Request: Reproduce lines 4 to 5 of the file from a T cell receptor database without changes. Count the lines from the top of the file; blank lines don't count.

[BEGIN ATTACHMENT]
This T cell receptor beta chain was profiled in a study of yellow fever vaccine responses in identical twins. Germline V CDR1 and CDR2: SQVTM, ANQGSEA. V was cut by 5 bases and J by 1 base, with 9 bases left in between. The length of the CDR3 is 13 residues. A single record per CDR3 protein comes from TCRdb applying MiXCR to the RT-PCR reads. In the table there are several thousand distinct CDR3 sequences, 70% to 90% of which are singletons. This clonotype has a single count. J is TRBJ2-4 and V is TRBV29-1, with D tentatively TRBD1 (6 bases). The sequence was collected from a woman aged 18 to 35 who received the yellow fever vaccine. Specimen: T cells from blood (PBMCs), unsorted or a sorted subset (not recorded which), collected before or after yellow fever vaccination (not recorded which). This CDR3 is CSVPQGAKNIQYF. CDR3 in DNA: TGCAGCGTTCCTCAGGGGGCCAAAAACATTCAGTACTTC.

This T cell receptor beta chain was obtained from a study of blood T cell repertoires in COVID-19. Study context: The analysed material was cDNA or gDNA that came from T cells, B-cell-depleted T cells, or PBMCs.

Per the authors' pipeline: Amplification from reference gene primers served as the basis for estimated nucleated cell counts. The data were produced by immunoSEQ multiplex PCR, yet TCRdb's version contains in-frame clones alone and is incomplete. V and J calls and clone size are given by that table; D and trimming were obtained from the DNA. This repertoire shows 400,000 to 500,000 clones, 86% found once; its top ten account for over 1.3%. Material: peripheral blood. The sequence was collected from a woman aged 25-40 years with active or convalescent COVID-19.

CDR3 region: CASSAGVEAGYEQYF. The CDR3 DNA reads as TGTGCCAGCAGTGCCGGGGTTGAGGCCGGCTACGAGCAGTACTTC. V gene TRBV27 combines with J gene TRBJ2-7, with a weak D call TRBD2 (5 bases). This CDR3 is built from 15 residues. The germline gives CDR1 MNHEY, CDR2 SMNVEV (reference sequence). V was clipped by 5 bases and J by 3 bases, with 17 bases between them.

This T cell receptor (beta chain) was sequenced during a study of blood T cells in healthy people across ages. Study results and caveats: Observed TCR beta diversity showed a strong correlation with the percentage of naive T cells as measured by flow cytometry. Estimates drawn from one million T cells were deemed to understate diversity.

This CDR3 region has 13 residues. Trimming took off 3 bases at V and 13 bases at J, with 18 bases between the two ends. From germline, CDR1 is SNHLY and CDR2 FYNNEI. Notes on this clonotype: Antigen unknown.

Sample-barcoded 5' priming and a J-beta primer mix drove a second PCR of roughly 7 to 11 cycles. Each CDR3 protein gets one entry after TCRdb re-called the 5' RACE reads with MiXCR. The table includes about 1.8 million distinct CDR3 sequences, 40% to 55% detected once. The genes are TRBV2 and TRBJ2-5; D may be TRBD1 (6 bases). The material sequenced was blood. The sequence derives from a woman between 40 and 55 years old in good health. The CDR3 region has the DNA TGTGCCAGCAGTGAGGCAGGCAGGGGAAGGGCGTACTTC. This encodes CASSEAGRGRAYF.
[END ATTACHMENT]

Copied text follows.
CDR3 region: CASSAGVEAGYEQYF. The CDR3 DNA reads as TGTGCCAGCAGTGCCGGGGTTGAGGCCGGCTACGAGCAGTACTTC. V gene TRBV27 combines with J gene TRBJ2-7, with a weak D call TRBD2 (5 bases). This CDR3 is built from 15 residues. The germline gives CDR1 MNHEY, CDR2 SMNVEV (reference sequence). V was clipped by 5 bases and J by 3 bases, with 17 bases between them.

This T cell receptor (beta chain) was sequenced during a study of blood T cells in healthy people across ages. Study results and caveats: Observed TCR beta diversity showed a strong correlation with the percentage of naive T cells as measured by flow cytometry. Estimates drawn from one million T cells were deemed to understate diversity.